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The Elephant Stirs: India’s 15th General Elections Shifts Focus to Governance

May 20, 2009

Observing from the welcome shade of a neem tree in the quadrangle of this school, I watched clusters of colorfully dressed women, undaunted by the 43 degree Celsius (109.4 degree Fahrenheit) temperatures, stride up to the polling centre. I was in Bhilwa, a small village on the edge of the Great Indian Desert in Rural Jaipur. India’s Election Commission had invited me – along with Election Commission officials from Nepal, Bangladesh, Sri Lanka, and the Philippines – to witness the election process in this part of the country. As the women moved to vote, we were struck by the depth to which democracy has seeped into India’s polity. These women voters were part of the Dausa constituency, a region that has recently seen clashes between and protests by the region’s two main tribes, the Meenas and Gujjars.

The results of India’s mammoth, one-month-long General Elections were finally known on May 16th. 714 million Indians registered to vote; and 57 percent of them voted. This represents, in the democratic world, the acme of political mobilization and organizational complexity. The suspense and dire predictions of a hung Parliament are now over. All of the political parties were hoping to gain leverage in this election, yet the perceptive Indian voter has, once again, ignored the rhetoric of religion, caste, and personality and put stability and governance first.

In 2004, the voter punished the BJP (Bharatiya Janata Party) coalition because its slogan,  “India Shining,” ignored those at “the bottom of the pyramid.” Early into the campaign season, it was clear that the Indian voter wanted a party that would deliver on long-standing needs and ensure that  India’s phenomenal economic growth is not only maintained, but its fruits equally shared. The Congress’s mantra of “inclusive growth” has worked, despite its early programs disappearing because of poor project delivery and corruption. In India, the old adage applies: all politics is local. Voters judged issues on their local impact and their effect on personal well-being. The majority of Indian voters have gone for governance, governance, and governance.

The Congress-led United Progressive Alliance (UPA) will again form the government. However, this time, they have a strong mandate. The UPA has 200 seats against the required majority of 272 in the 543 member House the Congress. This will give UPA a much freer hand in forming the government and ruling the country. Dr. Manmohan Singh will continue as prime minister, despite the clamor for bringing in Rahul Gandhi, the scion of India’s leading political family, into the Cabinet. The UPA will likely require one more partner to reach majority rule – and there will be no shortage of takers. With its victory over the BJP-led National Democratic Alliance, the Congress has made progress in restoring its lost constituencies in the Hindi heartland of the country.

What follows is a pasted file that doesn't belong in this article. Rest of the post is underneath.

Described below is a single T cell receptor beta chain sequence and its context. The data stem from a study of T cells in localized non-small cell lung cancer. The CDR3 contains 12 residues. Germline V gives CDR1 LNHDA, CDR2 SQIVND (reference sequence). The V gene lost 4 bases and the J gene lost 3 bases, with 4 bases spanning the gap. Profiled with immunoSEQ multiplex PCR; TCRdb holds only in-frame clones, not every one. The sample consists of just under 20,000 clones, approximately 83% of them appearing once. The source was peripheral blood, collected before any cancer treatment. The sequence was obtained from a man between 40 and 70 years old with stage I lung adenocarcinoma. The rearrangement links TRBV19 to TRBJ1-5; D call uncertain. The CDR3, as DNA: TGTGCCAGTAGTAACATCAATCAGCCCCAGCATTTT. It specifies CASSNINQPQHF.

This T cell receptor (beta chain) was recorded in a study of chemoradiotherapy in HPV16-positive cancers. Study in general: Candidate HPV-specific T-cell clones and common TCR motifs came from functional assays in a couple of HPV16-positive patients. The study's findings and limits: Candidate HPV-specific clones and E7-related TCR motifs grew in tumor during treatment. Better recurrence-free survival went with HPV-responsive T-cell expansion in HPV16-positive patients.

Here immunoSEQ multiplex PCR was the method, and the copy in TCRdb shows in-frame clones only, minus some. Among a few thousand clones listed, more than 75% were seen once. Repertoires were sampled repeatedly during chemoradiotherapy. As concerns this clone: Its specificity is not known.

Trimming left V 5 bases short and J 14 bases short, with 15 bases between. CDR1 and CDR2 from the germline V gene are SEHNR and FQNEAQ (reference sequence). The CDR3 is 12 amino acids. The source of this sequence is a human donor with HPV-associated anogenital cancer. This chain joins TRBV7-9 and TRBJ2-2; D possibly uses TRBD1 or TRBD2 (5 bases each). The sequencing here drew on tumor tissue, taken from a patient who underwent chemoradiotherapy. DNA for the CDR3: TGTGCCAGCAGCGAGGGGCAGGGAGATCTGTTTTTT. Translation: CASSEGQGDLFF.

The General Elections were impeccably conducted, free of violence (barring sporadic incidents), and were transparent, free, and fair. The use of 1.4 million electronic voting machines throughout the country – with over 800,000 polling stations – has never been done before, anywhere in the world. The election also had other innovative features worthy of universal replication: photo electoral rolls to avoid impersonation or duplication; mapping in all constituencies to identify areas vulnerable to threat and intimidation; and the strict observance of the Model Code of Conduct for all political parties (which has moral, rather than legal force).

Many anticipated a hung verdict, yet one did not materialize. The president is expected to invite Sonia Gandhi as the leader of the single-largest alliance to form the government. India has been given the much-needed respite in this time of internal and external challenges. The in-coming government faces mounting terrorism, financial stringency, falling industrial output, and great expectations from the voters. During the campaigns, the major political parties and the Congress made many populist promises to garner votes. The promises of subsidized rice and wheat, insurance for the agriculturist, healthcare for all, guaranteed employment will have to be made good. Their day of reckoning is here. Finding the resources for these populist promises is going to be a challenge.

Externally, India faces instability in its neighborhood – Pakistan, Nepal, Bangladesh, Sri Lanka and Afghanistan. Plus, India has to re-structure its relations with the major powers, especially the United States and Russia. China’s growing stature in global institutions is another important issue for India’s government. The imperative to maintain its high growth rate and enhance its status as a global player will be a major task.

The Indian voters – now focused on delivery of education, health, roads, electricity, jobs,  and law and order – have decided on the type of governance they want. Mainstream parties tried during the election campaign to deflect the focus from corruption and governance and succumb to populist hand-outs, but their tactics did not work. The immediate task before government is improving the delivery of social sector projects, curbing corruption, reducing bureaucratic interference, and, most importantly, tackling population growth.

India is breathing a sigh of relief today; vacuous machinations and political uncertainty will no longer plague the country. This General Election has energized the country and democracies around the world should rejoice at this incredibly successful exercise of democracy.

Rajendra Abhyankar, former Indian Ambassador, is currently The Asia Foundation’s Director of India Programs in New Delhi. He can be reached at

View all posts by Rajendra Abhyankar

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